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so we're showing that child to perform. >> a lot of it is the gesture. about showing up. teachers talk about showing up in a kids' life and how powerful that is. the same is true about parents. it's a powerful gesture for them. we don't get paid for it. we don't get gas money. but we understand we need to go above and beyond. >> log onto educationnation.com for more information. take our parenting gps quiz to find out how well you're supporting your own child's education. join our conversation on twitter by using the hash tag education nation. it's being called the deadliest food outbreak in more than a decade. the deaths of 16 people have been linked to tainted cantaloupes. we have the latest. plus florida is planning to jump start the nominating process in
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a move that could upset the campaign calendar. those details are ahead. we're america's natural gas
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we're america's natural gas. the smarter power, today. learn more at anga.us. we're back now live on msnbc. a new york times report is raising eyebrows. even people cleared of terrorism offenses are being kept on the terrorism watch list. we have the latest news now from pete williams who joins us from washington. >> peter, we're learning more about how the federal government runs the terrorism data base. from documents obtained by a civil liberties group, the electronic privacy information center. a mem sew says if charges are dismissed, that person must be removed from the watch list, but there's an exception. it says the name should stay on the list if a reasonable suspicion persists that the person could be a terrorist. epic says if somebody is acquit
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that had should be off the list. and a not guilty should be reason enough to remove somebody from the watch list. it says the fbi's standard of suspicion is too low and there should be a straight forward process for people to get off the list if they think they're wrongly included. the fbi says it will not put people on the list there's unless there's information that reasonly exists that somebody is a terrorist. then the question of reasonable doubt is different and shouldn't be the threshold. in other words, the fbi says somebody could be found not guilty because evidence was improperly detained. now one other point, the documents epic obtained also shows the fbi reviews the list every year to make sure that anybody on it continues to meet the reasonable suspicion standard. peter? >> pete, thank you very much. moving on now, he's jokingly threatened to take his own life.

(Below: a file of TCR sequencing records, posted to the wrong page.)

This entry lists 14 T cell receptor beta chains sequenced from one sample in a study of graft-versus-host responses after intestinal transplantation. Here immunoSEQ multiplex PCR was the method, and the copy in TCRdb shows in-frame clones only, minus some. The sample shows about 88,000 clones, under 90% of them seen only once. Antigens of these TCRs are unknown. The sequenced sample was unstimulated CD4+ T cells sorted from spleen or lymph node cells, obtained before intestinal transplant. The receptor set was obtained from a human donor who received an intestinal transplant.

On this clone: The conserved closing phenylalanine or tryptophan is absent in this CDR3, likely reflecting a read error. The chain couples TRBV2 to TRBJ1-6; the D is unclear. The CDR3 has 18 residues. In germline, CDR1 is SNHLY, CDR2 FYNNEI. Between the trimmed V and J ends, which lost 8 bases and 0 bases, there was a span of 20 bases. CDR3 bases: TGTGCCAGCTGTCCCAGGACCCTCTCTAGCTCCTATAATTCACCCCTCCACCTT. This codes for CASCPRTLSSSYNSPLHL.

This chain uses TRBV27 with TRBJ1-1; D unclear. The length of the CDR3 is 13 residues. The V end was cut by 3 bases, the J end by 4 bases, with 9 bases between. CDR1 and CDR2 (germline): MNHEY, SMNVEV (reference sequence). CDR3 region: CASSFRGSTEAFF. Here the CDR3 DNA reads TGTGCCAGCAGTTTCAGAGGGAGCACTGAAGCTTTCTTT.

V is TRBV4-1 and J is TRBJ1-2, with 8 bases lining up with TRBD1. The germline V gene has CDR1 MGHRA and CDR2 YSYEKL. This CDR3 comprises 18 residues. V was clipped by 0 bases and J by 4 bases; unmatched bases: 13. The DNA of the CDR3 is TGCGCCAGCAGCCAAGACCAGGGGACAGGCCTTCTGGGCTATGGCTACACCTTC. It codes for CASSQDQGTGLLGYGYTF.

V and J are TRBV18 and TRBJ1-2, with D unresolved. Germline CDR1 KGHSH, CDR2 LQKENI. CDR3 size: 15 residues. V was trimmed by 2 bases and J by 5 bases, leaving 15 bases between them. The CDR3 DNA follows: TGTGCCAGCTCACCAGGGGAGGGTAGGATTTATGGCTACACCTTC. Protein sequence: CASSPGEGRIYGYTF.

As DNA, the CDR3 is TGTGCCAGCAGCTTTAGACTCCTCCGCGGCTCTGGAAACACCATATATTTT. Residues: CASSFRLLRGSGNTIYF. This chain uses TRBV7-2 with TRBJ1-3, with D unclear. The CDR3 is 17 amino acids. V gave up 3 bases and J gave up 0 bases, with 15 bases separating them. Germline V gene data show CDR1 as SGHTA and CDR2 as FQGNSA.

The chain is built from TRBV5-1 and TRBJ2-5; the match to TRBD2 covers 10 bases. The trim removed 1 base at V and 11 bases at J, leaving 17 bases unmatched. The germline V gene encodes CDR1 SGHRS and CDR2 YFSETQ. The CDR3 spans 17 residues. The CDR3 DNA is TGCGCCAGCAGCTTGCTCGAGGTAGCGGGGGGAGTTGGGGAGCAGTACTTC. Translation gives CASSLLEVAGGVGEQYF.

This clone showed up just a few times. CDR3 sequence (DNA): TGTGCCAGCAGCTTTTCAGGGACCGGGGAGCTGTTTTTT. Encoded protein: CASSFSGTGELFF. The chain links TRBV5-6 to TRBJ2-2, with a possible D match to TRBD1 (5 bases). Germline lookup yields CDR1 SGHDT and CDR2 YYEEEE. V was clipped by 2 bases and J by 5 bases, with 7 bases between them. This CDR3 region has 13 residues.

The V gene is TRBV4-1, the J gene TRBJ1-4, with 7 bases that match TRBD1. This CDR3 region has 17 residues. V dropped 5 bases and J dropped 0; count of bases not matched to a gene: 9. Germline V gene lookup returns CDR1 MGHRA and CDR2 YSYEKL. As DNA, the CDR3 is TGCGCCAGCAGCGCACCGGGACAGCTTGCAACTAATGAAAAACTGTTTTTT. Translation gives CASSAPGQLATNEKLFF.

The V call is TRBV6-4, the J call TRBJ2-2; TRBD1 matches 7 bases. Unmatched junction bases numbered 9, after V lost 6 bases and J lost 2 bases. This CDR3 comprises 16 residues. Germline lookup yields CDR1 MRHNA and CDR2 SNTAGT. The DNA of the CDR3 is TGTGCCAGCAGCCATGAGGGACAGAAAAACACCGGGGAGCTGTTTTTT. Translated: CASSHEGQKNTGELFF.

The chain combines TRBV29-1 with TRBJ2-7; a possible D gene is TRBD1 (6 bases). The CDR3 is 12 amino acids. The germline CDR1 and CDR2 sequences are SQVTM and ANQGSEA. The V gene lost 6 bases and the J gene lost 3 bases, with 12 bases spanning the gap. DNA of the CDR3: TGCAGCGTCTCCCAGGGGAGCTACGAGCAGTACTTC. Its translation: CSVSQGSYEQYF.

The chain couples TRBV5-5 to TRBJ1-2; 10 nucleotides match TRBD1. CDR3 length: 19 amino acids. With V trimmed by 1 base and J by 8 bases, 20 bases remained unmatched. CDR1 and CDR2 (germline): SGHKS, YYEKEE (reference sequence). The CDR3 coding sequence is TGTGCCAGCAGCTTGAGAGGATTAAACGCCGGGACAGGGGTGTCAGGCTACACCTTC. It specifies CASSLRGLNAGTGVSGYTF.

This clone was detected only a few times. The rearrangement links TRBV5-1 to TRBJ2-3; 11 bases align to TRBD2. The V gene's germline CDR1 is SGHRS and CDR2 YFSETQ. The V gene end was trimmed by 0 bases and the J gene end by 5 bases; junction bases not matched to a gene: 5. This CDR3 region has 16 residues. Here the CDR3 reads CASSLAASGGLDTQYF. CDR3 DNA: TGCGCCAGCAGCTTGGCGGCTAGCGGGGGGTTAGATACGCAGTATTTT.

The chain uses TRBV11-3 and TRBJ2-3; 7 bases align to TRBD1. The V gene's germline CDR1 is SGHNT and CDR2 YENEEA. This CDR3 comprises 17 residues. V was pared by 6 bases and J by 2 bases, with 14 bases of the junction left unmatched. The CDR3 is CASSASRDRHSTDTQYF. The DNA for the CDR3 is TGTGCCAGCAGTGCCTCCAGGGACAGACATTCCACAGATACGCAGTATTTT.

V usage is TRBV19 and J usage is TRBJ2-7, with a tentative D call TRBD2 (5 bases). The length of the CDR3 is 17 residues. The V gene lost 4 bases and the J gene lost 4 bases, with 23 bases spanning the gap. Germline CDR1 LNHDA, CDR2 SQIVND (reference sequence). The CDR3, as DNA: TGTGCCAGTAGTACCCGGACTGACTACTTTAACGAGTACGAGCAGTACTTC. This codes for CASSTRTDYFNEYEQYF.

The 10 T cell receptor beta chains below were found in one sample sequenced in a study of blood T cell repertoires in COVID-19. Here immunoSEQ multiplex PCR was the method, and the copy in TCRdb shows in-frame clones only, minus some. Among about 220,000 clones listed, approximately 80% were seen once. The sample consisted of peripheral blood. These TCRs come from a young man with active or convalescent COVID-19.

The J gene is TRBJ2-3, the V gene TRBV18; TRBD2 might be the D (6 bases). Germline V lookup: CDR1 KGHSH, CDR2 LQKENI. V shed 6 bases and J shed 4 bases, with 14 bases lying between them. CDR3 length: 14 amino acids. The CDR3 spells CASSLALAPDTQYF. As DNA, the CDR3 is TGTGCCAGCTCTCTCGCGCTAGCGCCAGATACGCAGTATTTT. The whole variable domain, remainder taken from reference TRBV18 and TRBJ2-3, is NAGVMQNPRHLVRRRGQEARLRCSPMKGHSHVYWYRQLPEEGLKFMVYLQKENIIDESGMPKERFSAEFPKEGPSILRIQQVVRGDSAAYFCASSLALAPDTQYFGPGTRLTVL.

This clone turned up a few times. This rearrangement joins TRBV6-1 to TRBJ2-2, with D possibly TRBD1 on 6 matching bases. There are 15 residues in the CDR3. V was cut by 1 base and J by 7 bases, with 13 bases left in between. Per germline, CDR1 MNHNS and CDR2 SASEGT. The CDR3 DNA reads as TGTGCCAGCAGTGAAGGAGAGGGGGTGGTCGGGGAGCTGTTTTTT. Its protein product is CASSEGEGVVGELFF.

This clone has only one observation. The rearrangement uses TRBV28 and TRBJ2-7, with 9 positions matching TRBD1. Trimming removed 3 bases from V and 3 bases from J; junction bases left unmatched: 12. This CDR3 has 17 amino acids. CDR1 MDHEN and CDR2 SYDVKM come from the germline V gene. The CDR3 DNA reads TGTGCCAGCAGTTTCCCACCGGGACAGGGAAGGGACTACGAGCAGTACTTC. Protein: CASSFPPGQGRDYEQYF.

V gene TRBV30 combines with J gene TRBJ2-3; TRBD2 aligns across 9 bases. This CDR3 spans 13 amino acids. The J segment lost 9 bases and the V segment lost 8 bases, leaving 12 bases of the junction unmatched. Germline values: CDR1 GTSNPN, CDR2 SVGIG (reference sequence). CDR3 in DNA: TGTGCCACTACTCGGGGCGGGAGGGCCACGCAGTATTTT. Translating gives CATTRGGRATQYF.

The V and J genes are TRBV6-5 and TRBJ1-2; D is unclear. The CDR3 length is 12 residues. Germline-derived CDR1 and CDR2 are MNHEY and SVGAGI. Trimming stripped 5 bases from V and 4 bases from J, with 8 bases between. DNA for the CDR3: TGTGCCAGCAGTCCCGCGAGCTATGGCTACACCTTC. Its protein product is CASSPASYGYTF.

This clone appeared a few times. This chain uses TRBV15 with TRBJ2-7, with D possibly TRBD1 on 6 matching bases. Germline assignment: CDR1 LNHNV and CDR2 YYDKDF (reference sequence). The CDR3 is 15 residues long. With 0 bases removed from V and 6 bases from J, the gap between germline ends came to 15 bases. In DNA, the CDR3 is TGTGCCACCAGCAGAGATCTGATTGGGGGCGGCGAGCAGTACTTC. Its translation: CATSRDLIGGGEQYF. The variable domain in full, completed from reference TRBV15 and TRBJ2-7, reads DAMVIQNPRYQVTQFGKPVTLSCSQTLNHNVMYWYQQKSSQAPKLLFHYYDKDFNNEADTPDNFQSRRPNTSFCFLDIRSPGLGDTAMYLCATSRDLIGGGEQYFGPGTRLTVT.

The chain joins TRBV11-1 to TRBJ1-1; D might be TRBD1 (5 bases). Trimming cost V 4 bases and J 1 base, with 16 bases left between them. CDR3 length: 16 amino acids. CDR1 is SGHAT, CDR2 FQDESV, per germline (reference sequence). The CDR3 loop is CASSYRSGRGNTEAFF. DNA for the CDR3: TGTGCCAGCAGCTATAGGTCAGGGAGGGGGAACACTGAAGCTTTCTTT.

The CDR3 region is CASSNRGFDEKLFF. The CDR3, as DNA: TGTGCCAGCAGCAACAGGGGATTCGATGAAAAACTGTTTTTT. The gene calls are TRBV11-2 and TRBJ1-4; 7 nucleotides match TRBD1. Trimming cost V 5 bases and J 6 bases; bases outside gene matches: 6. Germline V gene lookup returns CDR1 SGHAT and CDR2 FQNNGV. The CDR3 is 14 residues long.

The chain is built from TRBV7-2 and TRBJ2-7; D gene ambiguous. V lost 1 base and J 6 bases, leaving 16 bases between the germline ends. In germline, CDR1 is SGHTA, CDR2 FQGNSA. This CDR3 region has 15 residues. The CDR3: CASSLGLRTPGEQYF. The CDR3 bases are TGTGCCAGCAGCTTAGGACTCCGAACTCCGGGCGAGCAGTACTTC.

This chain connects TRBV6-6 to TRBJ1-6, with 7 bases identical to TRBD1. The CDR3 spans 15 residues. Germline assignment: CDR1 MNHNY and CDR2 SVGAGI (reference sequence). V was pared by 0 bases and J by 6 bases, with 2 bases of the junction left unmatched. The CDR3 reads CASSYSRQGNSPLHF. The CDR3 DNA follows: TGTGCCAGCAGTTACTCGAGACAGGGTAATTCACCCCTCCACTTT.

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he said on several occasions that his heart simply isn't into it. right now it seems new jersey governor chris christie is leaving the door open on whether to make an official run for the white house. at a speech last night in california, he seemed to be digging in his heels once more saying he's not ready. that different stop the audience from urging him to reconsider. here's what you missed. >> i mean this with all my heart. we can't wait another four years to 2016. i really implore you as a citizen of this country to please, sir, to reconsider. >> that heartfelt message you gave me is also not a reason for me to do. that reason has to reside inside me. i thank you for what you're saying, and i take it in, and
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i'm listening to every word of it and feeling it, too. zwl joined by nbc news. he knows how to answer the questions. he sounds natural. it's not rehearsed. he certainly didn't slam the door shut on whether he would run. why is the gop, why are republicans so obsessed with chris christie? >> well, he is a rock star on the the republican party. he's one of their best fund-raisers that they have now. and someone who really gives the party a lot of excitement. but a lot of the claim for chris christie has more to do with current front-runners rick perry and mitt romney than it does chris christie right now. even though a lot of polls showing that republicans are satisfied with their presidential field, you look at some elite fund-raisers, some members of the party establishment, some key opinion makers, and there is some dissatisfaction among those. those are the people pushing for chris christie to enter the race. particularly after rick perry's tough debate performances.
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>> let's talk about the other candidates. mitt romney, rick perry. there's a new poll from ohio shows president obama leads perry 44% to 41%. romney 44% to 42%. it's a slim margin, obviously. we have a way to go now. but how much weight do you put on these numbers and what does it say to mitt romney that there's another candidate being pulled into the race, perhaps? >> two very good questions, peter. on the first front, it tells me that president obama is in some trouble in these ohio and pennsylvania ballot rounds now. it's either a hangover from that really bruising debt ceiling debate or maybe a sign of more things to come for the president. the white house is certainly hoping they hit bottom. as far as plopz. you put your finger on it, peter. you look at mitt romney running for president for five years. and it's interesting to note